I am trying to understand phrasal verb. I thought in this situation:

(My friend is doubting about two kind shoes: Asics and Geox ...)

Me: Those shoes look nice but... Why do you want the shoes? I mean, what is the purpose of it? (for: sport, formal, casual, ...).

Friend: I want them for run.

Me: Ahh great. If so, I think that Asics shoes are the better choice, for a simple reason, Asics brand is aimed for sports. If you had asked me about a shoes for walk around towns, I would have recommended you Geox shoes because they look great and are comfortable.

When I said "for walk around towns" I meant: walk inside towns. So, I went to Cambridge Dictionary for make sure about "around" term, I got:

around [preposition, adverb]:

positioned or moving in or near a place, often without a clear direction, purpose, or order:

move in [phrasal verb]:

to go to a different place and begin to live or work there:

So "move in" as phrasal verb does not make sense but if I separate move AND in make sense, it is like: move inside a place (in a town in my example). My question is: Is the context responsible of make words act like phrasal verb or like simple words? (thinking in "move in" as example)

  • 1
    Right. Context is everything. "This video game was revolutionary because it allowed the player to move in three dimensions". Feb 25, 2020 at 20:57
  • 1
    [to learn phrasal verbs, with an s]
    – Lambie
    Feb 25, 2020 at 20:59

2 Answers 2


Yes, "move in" is a phrasal verb.

Obviously, it has to function in a sentence.

  • John moved in yesterday. [went/came to live in a place]
  • Mary moved out last week. [move in and move out of a place]

Now, consider:

  • The mouse moved in the box.

That means he was not still,that is, not moving. It is not a phrasal verb.

"Walk around" can also be a phrasal verb:

  • Do you want to get out of the car and walk around for a bit? [phrasal]
  • He walked around the town three times. [not phrasal, around the town is a prepositional phrase]

  • I like these shoes for walking around.

  • I like these shoes for walking around in town. [not in the country]
  • OR: I like these shoes for walking. OR: I like these as walking shoes.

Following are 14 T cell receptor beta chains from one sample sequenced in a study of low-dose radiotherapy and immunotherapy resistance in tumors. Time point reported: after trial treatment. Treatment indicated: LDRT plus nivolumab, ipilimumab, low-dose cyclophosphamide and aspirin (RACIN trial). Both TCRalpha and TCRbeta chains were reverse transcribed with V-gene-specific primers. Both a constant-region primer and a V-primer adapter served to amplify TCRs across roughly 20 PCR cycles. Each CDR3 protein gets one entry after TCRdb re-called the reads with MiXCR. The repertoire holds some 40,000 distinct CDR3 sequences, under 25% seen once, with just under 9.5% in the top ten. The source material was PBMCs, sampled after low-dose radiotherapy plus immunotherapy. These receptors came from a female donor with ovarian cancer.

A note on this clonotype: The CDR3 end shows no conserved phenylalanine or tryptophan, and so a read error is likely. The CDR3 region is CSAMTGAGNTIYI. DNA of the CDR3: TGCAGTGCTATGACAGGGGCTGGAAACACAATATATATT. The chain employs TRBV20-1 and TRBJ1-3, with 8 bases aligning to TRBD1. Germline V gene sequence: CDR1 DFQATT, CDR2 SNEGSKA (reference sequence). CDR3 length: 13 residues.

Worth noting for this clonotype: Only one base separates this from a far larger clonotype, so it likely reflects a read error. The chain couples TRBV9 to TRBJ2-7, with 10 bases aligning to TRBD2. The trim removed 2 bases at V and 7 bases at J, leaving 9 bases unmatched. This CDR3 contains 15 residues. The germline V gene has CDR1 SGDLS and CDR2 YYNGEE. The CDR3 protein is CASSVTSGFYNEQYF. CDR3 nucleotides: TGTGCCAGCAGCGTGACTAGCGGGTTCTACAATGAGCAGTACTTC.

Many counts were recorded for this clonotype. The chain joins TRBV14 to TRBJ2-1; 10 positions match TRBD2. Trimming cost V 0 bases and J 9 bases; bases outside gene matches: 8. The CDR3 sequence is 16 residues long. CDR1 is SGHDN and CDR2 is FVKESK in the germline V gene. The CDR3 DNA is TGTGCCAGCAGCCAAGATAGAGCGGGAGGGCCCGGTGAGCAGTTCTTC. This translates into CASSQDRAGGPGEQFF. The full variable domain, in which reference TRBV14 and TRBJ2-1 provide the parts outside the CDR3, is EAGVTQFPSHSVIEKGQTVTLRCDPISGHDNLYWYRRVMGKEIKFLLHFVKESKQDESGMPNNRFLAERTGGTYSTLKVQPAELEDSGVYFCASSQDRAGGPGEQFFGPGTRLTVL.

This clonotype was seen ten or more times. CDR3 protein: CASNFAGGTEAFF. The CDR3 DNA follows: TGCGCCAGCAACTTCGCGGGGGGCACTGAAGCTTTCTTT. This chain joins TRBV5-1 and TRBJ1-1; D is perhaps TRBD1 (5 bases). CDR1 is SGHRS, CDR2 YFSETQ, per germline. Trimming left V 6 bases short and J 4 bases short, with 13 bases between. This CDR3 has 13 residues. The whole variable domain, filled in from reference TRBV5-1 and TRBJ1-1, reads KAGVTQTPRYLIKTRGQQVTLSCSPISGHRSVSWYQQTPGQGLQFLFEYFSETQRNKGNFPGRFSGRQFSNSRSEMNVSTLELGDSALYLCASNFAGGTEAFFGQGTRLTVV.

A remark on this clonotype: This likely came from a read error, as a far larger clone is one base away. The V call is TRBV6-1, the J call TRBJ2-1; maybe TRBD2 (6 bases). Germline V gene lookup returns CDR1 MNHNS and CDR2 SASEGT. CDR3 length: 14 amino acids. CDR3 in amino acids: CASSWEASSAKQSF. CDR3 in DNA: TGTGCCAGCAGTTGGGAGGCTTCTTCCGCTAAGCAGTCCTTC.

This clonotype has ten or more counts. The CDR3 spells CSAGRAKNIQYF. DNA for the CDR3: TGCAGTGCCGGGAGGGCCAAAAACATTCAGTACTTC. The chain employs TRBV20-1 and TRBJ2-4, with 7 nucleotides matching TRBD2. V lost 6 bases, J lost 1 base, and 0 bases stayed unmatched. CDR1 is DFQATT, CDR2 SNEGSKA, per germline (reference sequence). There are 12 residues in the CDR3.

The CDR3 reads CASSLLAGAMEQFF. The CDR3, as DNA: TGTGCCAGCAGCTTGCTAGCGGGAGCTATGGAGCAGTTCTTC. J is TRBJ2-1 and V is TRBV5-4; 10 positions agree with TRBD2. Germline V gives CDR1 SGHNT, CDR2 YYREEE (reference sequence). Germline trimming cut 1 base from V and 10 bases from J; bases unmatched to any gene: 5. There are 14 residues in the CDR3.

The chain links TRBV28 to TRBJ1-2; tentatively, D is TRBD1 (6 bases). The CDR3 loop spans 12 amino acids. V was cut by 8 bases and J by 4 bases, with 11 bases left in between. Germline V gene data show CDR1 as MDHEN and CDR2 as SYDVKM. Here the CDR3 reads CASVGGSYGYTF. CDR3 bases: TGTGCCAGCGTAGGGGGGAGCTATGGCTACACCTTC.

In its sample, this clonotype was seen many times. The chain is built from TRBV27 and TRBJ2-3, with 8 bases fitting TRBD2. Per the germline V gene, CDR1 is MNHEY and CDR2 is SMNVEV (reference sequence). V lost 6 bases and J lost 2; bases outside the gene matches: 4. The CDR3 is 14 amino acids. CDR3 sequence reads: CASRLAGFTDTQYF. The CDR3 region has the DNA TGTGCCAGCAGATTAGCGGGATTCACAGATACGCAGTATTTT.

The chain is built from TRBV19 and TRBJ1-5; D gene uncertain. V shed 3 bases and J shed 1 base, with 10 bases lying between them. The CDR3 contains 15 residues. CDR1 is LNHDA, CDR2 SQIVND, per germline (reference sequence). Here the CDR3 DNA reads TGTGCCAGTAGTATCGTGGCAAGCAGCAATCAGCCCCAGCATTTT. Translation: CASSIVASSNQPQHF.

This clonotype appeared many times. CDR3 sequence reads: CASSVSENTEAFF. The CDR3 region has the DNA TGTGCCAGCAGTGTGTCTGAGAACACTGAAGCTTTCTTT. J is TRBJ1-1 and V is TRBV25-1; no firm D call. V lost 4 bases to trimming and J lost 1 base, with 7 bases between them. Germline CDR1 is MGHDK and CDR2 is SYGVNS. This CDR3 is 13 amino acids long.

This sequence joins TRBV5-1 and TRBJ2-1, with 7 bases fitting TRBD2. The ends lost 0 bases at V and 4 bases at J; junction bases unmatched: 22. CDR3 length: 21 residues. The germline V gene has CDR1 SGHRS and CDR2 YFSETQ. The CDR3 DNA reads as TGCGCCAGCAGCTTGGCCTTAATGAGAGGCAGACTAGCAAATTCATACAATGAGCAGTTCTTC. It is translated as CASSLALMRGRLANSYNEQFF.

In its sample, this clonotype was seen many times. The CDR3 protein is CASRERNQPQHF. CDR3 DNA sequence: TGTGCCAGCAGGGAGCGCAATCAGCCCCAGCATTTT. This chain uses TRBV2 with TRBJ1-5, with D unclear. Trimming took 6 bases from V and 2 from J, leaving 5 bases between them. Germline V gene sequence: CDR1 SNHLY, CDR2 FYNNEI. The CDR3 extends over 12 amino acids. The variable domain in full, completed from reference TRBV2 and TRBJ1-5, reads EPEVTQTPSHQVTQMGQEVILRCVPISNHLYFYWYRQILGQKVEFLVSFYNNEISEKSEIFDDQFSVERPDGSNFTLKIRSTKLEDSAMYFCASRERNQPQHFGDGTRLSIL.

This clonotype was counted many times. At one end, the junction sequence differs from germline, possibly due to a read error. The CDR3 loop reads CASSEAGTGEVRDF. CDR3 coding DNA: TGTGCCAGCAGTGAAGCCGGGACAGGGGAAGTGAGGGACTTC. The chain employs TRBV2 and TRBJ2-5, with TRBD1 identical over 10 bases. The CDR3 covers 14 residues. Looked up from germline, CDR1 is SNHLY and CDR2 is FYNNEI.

Generally, "walk around towns" would only be idiomatic in sentences like: - I always walk around towns when I visit new ones. - I like these shoes for walks around towns.

So, yes, context sometimes will let you know whether a verb is phrasal but "move in" is usually one unless you are talking about the movement of a thing in a place,like a mouse in a box.

The dog moved in his crate. [not phrasal]

  • Thanks for your answer. Yes, with "move in" [as not phrasal] I meant in the same way as your example: The mouse moved in the box. In my sentence I said "If you had asked me about a shoes for walk around towns", so, Could it be replaced by "If you had asked me about a shoes for move in the streets ..."? Feb 25, 2020 at 21:47
  • @learnprogramming No, I'm afraid that does not work. shoes are for walking in the streets, not moving in the streets. Also, when we mean a purpose, we say to and not for.
    – Lambie
    Feb 26, 2020 at 15:48

So there seems to be a lot wrapped up in that question, but if I understand what your primary question is, then yes:

The term "phrasal verb" means specifically that it only has that meaning when those words are put together next to each other in that order, so if you separate the "move" and "in", it's no longer the same phrasal verb anymore. This is complicated, however, by the fact that there is the (technically different but related) verb "move", which often takes a preposition of "in", so some cases of "move" + "in" are the phrasal verb "move in", whereas some other ones are just "move" with a preposition of "in" following it.

And yes, in some cases, the only way you can tell phrasal verbs from similar non-phrasal verbs is based on context. However, in the case of "move in", you can actually (I think) pretty much always tell just by looking at the grammar involved:

"move in" (phrasal verb) an intransitive verb, which means it will generally only be used by itself:

He decided to move in.

or with an additional prepositional phrase following it ("to (somewhere)" or "with (someone)"):

He moved in to his apartment.

So in both of these cases, it's clear that "in" isn't being used as a preposition (because it would need to have something after it), so this must be the phrasal verb "move in".

On the other hand, "move" + "in" will always have some direction, manner or location/context following "in" (because that's what prepositions do):

He moved in the direction of the door.
The toy moved in an erratic manner.

So in these cases, this must be the preposition "in", not part of the phrasal verb "move in".

As a side-note, your phrase "for walk around towns" has a couple of different issues:

  1. When putting a verb after a preposition ("for"), you need to use the present participle (the "-ing" form of the verb), so this should be "for walking", not "for walk"
  2. People don't generally say "walking around towns", because most people don't walk around multiple towns at the same time (or on a regular basis), so this is usually phrased "walking around town" (which is something of a set phrase in English, too).

So it really should have been:

for walking around town

Likewise, in your friend's statement above, it should be:

I want them for running.

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